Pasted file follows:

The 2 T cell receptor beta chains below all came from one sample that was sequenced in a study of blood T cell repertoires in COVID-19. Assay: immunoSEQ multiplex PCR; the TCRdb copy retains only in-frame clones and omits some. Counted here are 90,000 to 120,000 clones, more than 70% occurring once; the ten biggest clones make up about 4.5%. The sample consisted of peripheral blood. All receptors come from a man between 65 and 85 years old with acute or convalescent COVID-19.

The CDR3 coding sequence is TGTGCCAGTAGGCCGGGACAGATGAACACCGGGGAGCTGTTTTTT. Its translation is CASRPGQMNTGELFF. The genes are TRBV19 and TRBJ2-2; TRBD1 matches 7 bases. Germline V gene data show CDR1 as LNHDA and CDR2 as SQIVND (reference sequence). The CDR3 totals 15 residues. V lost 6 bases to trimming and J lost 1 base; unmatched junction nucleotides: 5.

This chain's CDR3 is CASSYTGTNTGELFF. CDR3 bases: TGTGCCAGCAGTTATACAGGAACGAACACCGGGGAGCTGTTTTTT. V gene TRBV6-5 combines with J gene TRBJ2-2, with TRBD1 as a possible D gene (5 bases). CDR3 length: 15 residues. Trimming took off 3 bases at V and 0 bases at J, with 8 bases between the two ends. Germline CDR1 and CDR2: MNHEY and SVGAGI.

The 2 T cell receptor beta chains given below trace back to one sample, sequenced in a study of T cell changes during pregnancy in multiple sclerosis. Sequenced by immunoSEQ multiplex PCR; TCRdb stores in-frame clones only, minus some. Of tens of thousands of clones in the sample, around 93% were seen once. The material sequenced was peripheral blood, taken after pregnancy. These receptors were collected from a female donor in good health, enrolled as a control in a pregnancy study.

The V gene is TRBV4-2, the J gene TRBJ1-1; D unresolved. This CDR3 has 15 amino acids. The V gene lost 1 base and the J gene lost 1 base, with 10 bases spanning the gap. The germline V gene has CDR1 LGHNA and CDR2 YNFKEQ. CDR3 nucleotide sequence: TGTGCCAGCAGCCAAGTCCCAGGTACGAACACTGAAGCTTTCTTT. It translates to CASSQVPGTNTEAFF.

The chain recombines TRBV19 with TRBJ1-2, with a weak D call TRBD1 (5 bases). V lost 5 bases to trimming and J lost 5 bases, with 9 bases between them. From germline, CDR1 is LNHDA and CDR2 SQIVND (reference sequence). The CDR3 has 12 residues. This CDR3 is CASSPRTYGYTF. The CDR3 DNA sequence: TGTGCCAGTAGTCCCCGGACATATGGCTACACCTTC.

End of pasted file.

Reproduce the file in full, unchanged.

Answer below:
The 2 T cell receptor beta chains below all came from one sample that was sequenced in a study of blood T cell repertoires in COVID-19. Assay: immunoSEQ multiplex PCR; the TCRdb copy retains only in-frame clones and omits some. Counted here are 90,000 to 120,000 clones, more than 70% occurring once; the ten biggest clones make up about 4.5%. The sample consisted of peripheral blood. All receptors come from a man between 65 and 85 years old with acute or convalescent COVID-19.

The CDR3 coding sequence is TGTGCCAGTAGGCCGGGACAGATGAACACCGGGGAGCTGTTTTTT. Its translation is CASRPGQMNTGELFF. The genes are TRBV19 and TRBJ2-2; TRBD1 matches 7 bases. Germline V gene data show CDR1 as LNHDA and CDR2 as SQIVND (reference sequence). The CDR3 totals 15 residues. V lost 6 bases to trimming and J lost 1 base; unmatched junction nucleotides: 5.

This chain's CDR3 is CASSYTGTNTGELFF. CDR3 bases: TGTGCCAGCAGTTATACAGGAACGAACACCGGGGAGCTGTTTTTT. V gene TRBV6-5 combines with J gene TRBJ2-2, with TRBD1 as a possible D gene (5 bases). CDR3 length: 15 residues. Trimming took off 3 bases at V and 0 bases at J, with 8 bases between the two ends. Germline CDR1 and CDR2: MNHEY and SVGAGI.

The 2 T cell receptor beta chains given below trace back to one sample, sequenced in a study of T cell changes during pregnancy in multiple sclerosis. Sequenced by immunoSEQ multiplex PCR; TCRdb stores in-frame clones only, minus some. Of tens of thousands of clones in the sample, around 93% were seen once. The material sequenced was peripheral blood, taken after pregnancy. These receptors were collected from a female donor in good health, enrolled as a control in a pregnancy study.

The V gene is TRBV4-2, the J gene TRBJ1-1; D unresolved. This CDR3 has 15 amino acids. The V gene lost 1 base and the J gene lost 1 base, with 10 bases spanning the gap. The germline V gene has CDR1 LGHNA and CDR2 YNFKEQ. CDR3 nucleotide sequence: TGTGCCAGCAGCCAAGTCCCAGGTACGAACACTGAAGCTTTCTTT. It translates to CASSQVPGTNTEAFF.

The chain recombines TRBV19 with TRBJ1-2, with a weak D call TRBD1 (5 bases). V lost 5 bases to trimming and J lost 5 bases, with 9 bases between them. From germline, CDR1 is LNHDA and CDR2 SQIVND (reference sequence). The CDR3 has 12 residues. This CDR3 is CASSPRTYGYTF. The CDR3 DNA sequence: TGTGCCAGTAGTCCCCGGACATATGGCTACACCTTC.